Several investigators suggest that the suboptimal outcomes of poverty and socioeconomic status on child development have the most impact during preschool years.25
It is in these areas between the ages of 18 months and 5 years that US children in poverty experience fragmented medical, developmental, and educational support.
In a prospective follow-up study of infants after they left the neonatal intensive care unit, Resnick et al. attempted to measure the effects of birthweight, medical conditions, and socioeconomic status on educational disabilities in a Florida state-wide sample of over 24 000 children.26
The results suggest a correlation between birthweight and requirement for special education services: 40% of children with a birthweight of 500 to 750g, 35% of those with a birthweight of 750 to 999g, and 30% of those with a birthweight of 1000 to 1499g required special education services later in childhood, compared with 24% of those who weighed 2500g or more at birth. Mild mental retardation (IQ 55–69) was most related to male sex, black race, and mother's educational achievement of less than high-school completion. Specific learning disabilities, emotional challenges, and speech and language impairments were strongly tied to socio demographic factors, especially lower family income. With the current reduction of public funding for disadvantaged urban areas and the lack of human and community resources available to medical and educational professionals serving children in these neighborhoods, the importance of comprehensive support for very- and extremely-low-birthweight children experiencing social adversity is critical.
Over 2 decades ago, Hille et al. undertook a collaborative follow-up study at the ages of 2, 5, and 9 years of 1338 Dutch infants born very preterm or with very low birthweight.27
At the age of 5 years, 12% of the cohort were receiving intensive special education services. At the age of 9 years, approximately 19% of children were receiving special education, with almost half (47%) having already been in special education since the age of 5 years. Twice as many males as females were in special education, and children from low socioeconomic backgrounds were five times more likely to be in special education (35%) than their counterparts from high socioeconomic backgrounds (7%). Socioeconomic status and sex more substantially contributed to suboptimal school outcomes than very or extremely low birthweight.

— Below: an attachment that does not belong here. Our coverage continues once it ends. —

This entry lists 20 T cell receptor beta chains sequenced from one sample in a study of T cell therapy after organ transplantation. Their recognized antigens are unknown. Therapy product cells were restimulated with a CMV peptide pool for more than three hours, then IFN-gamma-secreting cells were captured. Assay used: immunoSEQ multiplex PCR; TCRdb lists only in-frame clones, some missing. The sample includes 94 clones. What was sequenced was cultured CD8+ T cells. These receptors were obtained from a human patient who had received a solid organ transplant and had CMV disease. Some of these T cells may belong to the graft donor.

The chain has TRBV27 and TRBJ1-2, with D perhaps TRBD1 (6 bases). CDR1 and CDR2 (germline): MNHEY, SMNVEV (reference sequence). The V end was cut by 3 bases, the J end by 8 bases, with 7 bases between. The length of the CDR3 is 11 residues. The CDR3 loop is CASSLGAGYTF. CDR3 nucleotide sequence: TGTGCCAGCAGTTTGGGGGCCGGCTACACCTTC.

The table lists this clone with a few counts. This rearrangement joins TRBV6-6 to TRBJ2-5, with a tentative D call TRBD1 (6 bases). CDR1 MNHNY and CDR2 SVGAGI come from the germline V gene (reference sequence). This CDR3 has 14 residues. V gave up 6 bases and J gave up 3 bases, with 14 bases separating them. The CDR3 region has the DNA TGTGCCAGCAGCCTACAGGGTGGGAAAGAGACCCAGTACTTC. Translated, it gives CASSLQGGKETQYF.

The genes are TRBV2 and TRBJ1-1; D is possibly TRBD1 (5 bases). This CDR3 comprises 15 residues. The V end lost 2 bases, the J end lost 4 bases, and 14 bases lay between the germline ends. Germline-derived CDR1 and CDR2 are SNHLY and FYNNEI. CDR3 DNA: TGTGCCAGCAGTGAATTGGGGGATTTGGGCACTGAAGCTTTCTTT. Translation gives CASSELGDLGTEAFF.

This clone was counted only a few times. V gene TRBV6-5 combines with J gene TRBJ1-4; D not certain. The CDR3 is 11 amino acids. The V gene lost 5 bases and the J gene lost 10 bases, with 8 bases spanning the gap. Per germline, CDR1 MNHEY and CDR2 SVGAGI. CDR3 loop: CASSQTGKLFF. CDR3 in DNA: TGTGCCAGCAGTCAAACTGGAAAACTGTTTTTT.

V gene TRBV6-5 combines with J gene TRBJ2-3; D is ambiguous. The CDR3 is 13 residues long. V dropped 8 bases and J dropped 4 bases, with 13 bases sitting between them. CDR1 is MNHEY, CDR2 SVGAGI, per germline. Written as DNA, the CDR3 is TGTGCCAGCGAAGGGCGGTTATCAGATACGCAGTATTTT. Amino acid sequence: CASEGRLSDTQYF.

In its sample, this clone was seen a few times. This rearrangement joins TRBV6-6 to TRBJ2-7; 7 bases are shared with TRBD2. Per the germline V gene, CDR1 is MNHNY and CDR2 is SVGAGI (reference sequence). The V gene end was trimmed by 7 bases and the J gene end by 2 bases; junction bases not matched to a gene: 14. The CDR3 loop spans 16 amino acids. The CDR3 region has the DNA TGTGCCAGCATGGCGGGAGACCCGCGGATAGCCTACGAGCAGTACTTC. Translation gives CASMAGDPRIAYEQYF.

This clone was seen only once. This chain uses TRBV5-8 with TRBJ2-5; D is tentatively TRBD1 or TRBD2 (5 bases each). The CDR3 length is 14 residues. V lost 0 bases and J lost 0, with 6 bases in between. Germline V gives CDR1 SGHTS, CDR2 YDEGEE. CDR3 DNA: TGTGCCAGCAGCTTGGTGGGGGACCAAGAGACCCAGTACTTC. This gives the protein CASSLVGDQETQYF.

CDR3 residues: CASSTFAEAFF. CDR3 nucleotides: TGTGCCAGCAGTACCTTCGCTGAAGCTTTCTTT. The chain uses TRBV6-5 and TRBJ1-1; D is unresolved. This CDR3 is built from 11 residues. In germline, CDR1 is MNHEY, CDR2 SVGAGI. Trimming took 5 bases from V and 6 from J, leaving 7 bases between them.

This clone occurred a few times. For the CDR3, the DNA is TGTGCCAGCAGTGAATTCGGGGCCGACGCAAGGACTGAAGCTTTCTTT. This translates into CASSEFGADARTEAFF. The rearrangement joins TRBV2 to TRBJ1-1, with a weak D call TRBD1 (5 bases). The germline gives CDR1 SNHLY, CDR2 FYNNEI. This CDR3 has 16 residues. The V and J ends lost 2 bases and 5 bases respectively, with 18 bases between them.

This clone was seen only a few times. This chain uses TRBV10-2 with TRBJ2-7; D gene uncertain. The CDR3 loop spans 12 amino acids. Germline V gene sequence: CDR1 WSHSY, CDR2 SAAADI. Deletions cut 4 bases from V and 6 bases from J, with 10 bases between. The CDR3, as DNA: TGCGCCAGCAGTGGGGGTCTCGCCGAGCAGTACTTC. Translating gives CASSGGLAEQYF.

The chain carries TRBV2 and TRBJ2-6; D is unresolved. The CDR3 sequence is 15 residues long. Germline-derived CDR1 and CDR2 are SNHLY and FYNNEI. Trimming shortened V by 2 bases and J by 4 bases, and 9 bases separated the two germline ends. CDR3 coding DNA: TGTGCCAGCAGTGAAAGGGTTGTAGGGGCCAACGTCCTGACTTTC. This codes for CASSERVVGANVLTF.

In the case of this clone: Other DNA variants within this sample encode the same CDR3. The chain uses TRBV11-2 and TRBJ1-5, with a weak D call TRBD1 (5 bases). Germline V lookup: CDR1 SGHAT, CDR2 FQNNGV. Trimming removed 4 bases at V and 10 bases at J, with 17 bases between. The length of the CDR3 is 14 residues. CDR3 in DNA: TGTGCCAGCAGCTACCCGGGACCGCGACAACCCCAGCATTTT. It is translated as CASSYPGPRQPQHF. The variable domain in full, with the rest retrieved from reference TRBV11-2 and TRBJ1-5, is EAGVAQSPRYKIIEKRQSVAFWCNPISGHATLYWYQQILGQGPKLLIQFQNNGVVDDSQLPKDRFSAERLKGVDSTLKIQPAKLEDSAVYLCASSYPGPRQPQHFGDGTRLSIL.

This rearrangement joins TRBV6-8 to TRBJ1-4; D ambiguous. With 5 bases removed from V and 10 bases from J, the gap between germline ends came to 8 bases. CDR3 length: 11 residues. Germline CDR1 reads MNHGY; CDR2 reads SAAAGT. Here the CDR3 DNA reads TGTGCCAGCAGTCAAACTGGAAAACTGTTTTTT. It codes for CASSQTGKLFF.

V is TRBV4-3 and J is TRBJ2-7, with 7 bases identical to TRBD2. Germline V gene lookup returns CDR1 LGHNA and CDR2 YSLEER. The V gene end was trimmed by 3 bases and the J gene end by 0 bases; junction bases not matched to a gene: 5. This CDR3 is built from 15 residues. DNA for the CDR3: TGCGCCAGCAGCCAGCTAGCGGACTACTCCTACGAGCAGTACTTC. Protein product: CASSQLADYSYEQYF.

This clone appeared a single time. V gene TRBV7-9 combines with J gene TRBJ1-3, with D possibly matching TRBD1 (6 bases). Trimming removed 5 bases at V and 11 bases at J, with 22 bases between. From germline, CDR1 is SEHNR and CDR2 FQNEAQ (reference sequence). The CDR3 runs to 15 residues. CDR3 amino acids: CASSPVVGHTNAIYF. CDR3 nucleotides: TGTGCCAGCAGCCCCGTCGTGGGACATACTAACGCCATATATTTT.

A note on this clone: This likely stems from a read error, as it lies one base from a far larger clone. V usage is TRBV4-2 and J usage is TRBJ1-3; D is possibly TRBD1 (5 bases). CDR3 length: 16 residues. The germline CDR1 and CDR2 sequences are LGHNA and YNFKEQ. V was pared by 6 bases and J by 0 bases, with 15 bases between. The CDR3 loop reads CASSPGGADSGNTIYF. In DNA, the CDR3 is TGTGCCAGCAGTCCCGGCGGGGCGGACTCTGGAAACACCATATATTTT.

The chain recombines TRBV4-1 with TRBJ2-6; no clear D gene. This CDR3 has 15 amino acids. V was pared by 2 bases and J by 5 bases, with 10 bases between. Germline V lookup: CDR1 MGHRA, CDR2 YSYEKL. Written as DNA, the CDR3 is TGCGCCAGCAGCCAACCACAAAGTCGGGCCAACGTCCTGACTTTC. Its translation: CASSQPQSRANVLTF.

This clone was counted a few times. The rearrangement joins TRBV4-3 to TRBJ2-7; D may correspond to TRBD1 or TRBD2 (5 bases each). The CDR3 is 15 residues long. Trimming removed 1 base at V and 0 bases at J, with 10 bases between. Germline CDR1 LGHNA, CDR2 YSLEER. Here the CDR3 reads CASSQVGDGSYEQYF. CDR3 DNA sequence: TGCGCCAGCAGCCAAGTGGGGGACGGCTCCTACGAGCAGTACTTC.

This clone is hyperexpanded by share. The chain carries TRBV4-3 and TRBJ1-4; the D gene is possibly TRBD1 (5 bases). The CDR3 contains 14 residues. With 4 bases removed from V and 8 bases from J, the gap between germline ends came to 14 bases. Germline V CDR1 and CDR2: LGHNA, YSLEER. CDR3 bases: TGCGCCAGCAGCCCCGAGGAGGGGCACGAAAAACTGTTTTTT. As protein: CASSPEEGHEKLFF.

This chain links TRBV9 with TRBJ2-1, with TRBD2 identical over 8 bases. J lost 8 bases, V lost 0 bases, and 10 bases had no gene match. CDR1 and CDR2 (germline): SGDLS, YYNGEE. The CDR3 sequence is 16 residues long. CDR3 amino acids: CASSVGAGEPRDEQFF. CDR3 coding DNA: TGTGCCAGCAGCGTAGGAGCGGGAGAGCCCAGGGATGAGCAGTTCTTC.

A limitation of the present study is the difficulty in obtaining greater longitudinal follow-up at the ages of 2 years and 5 years 6 months. Great effort was made to remain in contact with the families over the years, but despite this, some of the families were unfortunately unable to be reached. In addition, this was a single-center study, and the numbers are small. Lastly, even though our center works closely with the Early Intervention, Ounce of Prevention, and Head Start programs, there is not universal access to these services for preterm children.
Our study revealed that 2-year neurodevelopmental assessments of preterm infants are good predictors of school readiness. We found that abnormal 2-year neurosensory disability or delay (MDI or PDI <70) predicted the need for special education services at the age of 5 years 6 months. We also found that children with MDI or PDI scores of less than 85 (1SD below the mean) had an increased risk of not being ready for school, especially if they were experiencing social disadvantage. Our results highlight the importance of ensuring access to good-quality preschool education experiences for children at the highest biomedical and social risks, so that they can enter kindergarten ready to learn. We believe that preterm infants should continue to be followed longitudinally with structured assessments beyond the age of 2 years to allow early interventional programs to be evaluated further and to help identify factors that promote developmental resilience and educational success.